Pauline Esther Phillips, who was known to millions of newspaper readers as the “Dear Abby” advice columnist Abigail Van Buren, has died. She was 94.
She died yesterday in Minneapolis after a long battle with Alzheimer’s disease, according to a statement by Universal Uclick, syndicator of Dear Abby. Phillips lived in Minnetonka, Minnesota.
With her identical twin, Esther Pauline Lederer, who wrote under the Ann Landers pseudonym until her death in 2002, Phillips brought the staid newspaper advice-to-the-lovelorn column into the modern era. Like her sister, she replied to letters about serious social issues such as teen sex, divorce, alcoholism and AIDS, and answered them with a mix of candor, common sense and an occasional wisecrack.
Created by Phillips in 1956, the Dear Abby column appears in about 1,400 newspapers worldwide with a daily readership of more than 110 million people, according to Universal Press Syndicate, which merged with Uclick in 2009.
She wrote the column herself until 1987, when she was joined by her daughter, Jeanne Phillips. In 2002, as her health deteriorated, she retired and Jeanne Phillips became the new Abigail Van Buren.
According to Richard Weiner, author of the book “Syndicated Columnists” (1977), a theology professor in 1972 asked Phillips how she came up with her answers to letters and how long it took to write them.
“I think my answers are just common sense in a capsule,” she said. “And it took me about one hour and 53 years to write today’s column.”
Louis Cassels, a former United Press International religion editor who died in 1974, once called Phillips “the best moral theologian in America.”
The sisters maintained an intense sibling rivalry. In many cities, Ann Landers would appear in a morning newspaper and Dear Abby in the evening newspaper, or vice versa. Sometimes they argued over who had the larger circulation.
In 1958, Life Magazine reported that Phillips had offered Dear Abby to Iowa’s Sioux City Journal at a reduced price, provided the paper wouldn’t run Ann Landers. After that, the twins didn’t speak to each other for five years. They reconciled in 1964.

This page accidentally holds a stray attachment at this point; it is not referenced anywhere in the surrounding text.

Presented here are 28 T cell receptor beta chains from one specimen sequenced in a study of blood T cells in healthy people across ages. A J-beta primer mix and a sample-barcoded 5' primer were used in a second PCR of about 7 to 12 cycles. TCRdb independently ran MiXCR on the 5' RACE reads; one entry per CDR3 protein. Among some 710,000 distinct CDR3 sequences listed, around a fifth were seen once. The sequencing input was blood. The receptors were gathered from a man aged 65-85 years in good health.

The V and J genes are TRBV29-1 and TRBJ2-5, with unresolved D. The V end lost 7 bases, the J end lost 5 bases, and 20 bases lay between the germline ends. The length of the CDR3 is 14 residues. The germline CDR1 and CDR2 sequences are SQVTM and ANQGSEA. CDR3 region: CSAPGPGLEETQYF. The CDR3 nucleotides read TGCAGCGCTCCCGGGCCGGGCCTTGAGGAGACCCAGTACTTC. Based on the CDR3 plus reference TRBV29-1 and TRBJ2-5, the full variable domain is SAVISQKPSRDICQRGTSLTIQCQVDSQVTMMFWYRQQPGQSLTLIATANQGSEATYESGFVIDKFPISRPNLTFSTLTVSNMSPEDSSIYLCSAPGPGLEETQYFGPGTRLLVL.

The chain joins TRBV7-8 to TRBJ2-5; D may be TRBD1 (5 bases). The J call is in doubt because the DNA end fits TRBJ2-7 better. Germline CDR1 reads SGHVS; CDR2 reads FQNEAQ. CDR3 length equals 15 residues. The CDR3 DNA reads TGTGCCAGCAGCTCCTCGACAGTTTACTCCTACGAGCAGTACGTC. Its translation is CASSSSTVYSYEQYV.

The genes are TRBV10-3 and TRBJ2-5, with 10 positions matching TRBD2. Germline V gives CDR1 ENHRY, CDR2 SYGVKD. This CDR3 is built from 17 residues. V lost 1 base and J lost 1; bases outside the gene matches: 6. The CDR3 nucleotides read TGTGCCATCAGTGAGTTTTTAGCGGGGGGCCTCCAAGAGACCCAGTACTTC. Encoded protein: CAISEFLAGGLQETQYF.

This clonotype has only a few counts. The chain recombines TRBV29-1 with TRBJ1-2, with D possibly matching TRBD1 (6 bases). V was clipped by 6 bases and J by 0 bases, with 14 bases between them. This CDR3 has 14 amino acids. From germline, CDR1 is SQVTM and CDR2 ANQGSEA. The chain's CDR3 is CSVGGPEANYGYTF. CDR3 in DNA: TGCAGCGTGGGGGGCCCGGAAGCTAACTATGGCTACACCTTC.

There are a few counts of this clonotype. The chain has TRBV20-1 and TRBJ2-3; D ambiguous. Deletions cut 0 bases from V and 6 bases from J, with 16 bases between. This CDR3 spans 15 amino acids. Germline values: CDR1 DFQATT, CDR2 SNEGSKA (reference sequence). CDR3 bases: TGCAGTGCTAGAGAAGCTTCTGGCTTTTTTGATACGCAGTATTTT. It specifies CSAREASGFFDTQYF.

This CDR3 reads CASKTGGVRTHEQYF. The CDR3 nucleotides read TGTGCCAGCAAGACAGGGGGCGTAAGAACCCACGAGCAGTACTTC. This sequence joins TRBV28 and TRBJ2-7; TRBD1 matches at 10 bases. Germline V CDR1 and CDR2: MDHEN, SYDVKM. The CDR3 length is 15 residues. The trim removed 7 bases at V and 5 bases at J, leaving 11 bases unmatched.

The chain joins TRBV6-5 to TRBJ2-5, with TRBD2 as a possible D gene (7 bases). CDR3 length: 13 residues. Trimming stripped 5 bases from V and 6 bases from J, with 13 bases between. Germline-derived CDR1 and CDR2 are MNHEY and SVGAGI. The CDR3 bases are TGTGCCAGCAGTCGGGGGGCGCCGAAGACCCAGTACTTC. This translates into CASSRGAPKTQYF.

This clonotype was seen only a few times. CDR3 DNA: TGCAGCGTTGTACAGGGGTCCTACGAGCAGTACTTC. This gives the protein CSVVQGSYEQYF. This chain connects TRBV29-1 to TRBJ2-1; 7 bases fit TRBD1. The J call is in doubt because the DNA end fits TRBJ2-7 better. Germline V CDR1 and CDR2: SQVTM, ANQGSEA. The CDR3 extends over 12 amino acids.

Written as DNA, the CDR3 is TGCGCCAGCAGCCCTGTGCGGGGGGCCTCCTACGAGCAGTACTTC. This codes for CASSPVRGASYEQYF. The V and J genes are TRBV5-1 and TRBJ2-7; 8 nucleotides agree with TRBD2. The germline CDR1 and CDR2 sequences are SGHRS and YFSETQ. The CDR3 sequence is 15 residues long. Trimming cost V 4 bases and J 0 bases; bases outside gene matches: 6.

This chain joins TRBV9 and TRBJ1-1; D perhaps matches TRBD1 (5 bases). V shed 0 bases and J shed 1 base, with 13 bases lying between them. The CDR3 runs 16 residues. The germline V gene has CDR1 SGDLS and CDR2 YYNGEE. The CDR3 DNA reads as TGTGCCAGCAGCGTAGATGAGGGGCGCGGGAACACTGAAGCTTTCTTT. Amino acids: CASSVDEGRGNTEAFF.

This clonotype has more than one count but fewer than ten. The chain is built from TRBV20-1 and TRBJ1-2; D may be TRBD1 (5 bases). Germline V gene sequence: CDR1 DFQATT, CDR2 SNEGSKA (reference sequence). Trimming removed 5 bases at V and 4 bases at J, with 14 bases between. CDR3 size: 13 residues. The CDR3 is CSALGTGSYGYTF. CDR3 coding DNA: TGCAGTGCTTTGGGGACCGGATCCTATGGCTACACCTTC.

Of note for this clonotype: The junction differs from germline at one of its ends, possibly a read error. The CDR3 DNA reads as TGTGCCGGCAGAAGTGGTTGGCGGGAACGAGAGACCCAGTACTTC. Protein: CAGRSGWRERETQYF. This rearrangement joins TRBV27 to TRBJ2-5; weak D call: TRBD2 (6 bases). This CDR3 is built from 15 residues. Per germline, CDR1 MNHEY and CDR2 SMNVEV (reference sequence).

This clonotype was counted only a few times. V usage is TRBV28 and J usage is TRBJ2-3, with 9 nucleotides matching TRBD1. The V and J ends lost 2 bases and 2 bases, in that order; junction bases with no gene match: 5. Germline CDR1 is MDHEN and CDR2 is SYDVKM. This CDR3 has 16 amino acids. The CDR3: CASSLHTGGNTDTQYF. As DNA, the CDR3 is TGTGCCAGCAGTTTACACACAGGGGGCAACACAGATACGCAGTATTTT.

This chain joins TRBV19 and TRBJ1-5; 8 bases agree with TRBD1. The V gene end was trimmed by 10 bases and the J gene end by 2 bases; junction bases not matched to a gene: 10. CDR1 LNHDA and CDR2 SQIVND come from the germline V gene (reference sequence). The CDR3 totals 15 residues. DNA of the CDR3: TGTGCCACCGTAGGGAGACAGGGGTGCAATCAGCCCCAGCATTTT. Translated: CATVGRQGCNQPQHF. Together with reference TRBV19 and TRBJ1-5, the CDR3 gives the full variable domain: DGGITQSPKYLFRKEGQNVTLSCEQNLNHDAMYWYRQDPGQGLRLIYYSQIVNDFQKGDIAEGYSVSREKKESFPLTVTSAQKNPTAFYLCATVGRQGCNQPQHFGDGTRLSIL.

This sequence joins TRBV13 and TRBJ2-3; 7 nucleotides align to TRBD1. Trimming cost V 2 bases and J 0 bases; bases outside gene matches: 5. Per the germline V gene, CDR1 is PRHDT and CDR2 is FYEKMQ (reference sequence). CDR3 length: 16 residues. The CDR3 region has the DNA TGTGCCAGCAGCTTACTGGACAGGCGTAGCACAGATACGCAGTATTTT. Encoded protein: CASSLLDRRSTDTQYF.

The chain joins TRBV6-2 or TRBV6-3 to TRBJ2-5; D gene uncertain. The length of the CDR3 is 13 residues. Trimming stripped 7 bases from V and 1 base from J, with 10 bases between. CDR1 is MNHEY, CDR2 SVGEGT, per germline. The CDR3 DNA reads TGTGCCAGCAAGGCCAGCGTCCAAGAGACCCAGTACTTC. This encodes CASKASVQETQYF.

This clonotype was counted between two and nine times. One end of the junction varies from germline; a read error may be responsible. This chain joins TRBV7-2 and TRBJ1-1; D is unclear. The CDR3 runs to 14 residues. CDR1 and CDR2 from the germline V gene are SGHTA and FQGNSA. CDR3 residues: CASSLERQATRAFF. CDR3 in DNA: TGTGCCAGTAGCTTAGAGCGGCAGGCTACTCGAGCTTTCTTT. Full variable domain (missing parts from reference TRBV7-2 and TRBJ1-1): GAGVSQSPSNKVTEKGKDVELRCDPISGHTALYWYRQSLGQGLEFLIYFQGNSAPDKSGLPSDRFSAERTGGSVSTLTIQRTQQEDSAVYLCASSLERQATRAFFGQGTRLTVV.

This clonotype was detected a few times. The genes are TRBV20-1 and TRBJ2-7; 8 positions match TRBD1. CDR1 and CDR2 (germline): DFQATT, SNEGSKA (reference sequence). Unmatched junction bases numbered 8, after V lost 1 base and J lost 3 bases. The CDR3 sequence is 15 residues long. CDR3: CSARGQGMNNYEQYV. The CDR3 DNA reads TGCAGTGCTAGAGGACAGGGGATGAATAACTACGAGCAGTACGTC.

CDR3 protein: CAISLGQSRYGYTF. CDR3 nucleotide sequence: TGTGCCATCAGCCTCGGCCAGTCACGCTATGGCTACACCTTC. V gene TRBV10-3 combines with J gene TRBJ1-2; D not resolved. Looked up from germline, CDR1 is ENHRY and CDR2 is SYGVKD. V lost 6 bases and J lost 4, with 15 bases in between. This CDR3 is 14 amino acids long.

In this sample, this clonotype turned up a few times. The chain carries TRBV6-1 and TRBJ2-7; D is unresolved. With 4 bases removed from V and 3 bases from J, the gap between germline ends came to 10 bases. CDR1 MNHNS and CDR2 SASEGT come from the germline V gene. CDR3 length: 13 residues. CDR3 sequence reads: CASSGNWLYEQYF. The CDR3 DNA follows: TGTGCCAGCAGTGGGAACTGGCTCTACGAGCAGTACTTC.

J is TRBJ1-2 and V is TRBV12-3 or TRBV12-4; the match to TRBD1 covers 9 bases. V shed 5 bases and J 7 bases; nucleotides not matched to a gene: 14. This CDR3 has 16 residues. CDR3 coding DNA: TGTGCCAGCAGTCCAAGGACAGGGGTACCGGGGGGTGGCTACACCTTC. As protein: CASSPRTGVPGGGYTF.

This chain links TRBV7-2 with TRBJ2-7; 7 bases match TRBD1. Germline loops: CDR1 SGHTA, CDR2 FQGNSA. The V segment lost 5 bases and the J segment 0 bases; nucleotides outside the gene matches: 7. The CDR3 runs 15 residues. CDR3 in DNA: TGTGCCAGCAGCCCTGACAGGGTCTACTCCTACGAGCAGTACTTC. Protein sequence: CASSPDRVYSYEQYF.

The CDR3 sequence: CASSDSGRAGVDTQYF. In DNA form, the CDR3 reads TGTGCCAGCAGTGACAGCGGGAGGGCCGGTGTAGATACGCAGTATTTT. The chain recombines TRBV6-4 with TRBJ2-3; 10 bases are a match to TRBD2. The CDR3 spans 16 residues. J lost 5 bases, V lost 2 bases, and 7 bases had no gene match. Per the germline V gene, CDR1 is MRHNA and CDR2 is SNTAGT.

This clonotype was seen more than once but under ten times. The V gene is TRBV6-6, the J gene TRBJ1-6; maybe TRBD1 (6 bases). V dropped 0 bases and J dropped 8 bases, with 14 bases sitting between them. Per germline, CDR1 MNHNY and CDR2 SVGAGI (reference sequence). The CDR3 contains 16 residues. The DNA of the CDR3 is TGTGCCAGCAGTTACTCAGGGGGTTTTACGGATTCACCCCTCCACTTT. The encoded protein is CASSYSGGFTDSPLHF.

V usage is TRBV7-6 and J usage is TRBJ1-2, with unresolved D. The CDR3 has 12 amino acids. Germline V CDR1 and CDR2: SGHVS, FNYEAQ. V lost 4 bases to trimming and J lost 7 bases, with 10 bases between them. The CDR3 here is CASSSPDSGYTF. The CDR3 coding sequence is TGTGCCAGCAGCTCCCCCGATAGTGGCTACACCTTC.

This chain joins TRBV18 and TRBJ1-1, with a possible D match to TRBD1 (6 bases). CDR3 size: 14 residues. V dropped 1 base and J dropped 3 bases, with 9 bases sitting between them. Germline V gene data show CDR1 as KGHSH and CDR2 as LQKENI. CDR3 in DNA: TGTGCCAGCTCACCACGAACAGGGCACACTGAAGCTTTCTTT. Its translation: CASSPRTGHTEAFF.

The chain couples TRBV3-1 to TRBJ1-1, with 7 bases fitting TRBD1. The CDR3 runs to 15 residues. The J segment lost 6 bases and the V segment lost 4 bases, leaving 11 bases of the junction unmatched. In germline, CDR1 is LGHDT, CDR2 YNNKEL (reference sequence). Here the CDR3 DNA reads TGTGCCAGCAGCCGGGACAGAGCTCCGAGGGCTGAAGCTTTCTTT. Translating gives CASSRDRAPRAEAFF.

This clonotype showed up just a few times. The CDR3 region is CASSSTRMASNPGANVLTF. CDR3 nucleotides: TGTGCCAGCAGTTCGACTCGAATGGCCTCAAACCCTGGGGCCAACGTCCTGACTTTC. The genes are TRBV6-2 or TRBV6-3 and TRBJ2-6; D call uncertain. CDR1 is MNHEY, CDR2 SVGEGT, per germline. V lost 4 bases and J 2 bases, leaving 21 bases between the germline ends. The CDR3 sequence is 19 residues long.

“The feud was vastly exaggerated,” Lederer once said.
In her column of Feb. 18, 1972, Phillips printed a letter from an identical twin who said twins should dress alike, according to Weiner’s book. Abby disagreed, saying that once twins are old enough to express themselves individually, they should be encouraged to do so.
“Twins who dress themselves identically,” Abby wrote, “are saying, look at us, we’re twins! (P.S. I asked my twin and she agrees with me.)”
Pauline Esther Friedman was born on July 4, 1918, in Sioux City, Iowa, 17 minutes after her sister. She was the fourth daughter of Rebecca and Abraham Friedman, who came to the U.S. in 1908 from Vladivostok, Russia. Her parents called her “Popo” and her sister “Eppie.”
Like many immigrants, Abraham Friedman earned enough money to move his family from the poorer section of the city to a middle-class neighborhood, first by peddling chickens from a pushcart and later by running a grocery store.
When Pauline was in her early teens, her father, who was active in the Jewish community and other civic affairs, became the part-owner of a movie and vaudeville theater. He later operated theaters in three states.
In their early years, the Friedman twins were almost inseparable. They attended Central High, graduating in 1936, and enrolled together at nearby Morningside College. They majored in psychology and journalism and collaborated on a gossip column in the school newspaper. The column, called PEEP, was an acronym for Pauline Esther and Esther Pauline.
The two petite, black-haired sisters even were married together. On July 2, 1939, Pauline wed businessman Morton Phillips and Esther married Jules Lederer at a double ceremony at a Sioux City synagogue.
After marriage, the Phillipses lived in Minneapolis and Eau Claire, Wisconsin, before moving to San Francisco, where he was president of a housewares distributor.
In 1956, Eppie Lederer began her career as Ann Landers at the Chicago Sun-Times. She often phoned her sister for help in coming up with letter replies. Pauline proved so good at it that she wrote to the editors of the San Francisco Chronicle and told them she could write a better column than the one they had.
“They gave her a bunch of letters, thinking that they would never see her again,” her son, Edward, told ABC News. “She immediately took all of the letters to my dad’s nearby office and whipped out answers and had the answers back the same day. That knocked them off their feet.”
The pen name Abigail Van Buren came from the Old Testament (“and David said to Abigail, blessed be thy advice”) and the eighth U.S. president because, as Phillips used to say, it sounded aristocratic.
Three weeks after its debut, the McNaught Syndicate picked up the “Dear Abby” column and sold it to newspapers around the country, including the New York Daily Mirror. Ann Landers wouldn’t get a New York outlet until years later, when her column ran in the World-Telegram and Sun.
The success of “Dear Abby” led to a radio show on CBS, which ran for 12 years, and a star for “Abby” on the Hollywood Walk of Fame.
In 1982, Phillips admitted recycling some letters without labeling them as repeats, a week after her sister had acknowledged doing so following an investigation by the Associated Press and the Pontiac (Illinois) Daily Leader. Phillips issued a statement saying that “henceforth every reprint will be labeled.”
In 2003, Edward Phillips and an anonymous donor gave $10 million to the Mayo Clinic, based in Rochester, Minnesota, to conduct medical research in Alzheimer’s disease.
“I believe she made a profound difference in many lives countless times,” Edward Phillips said. “And if that is the acid test of a good life, she passed with flying colors.”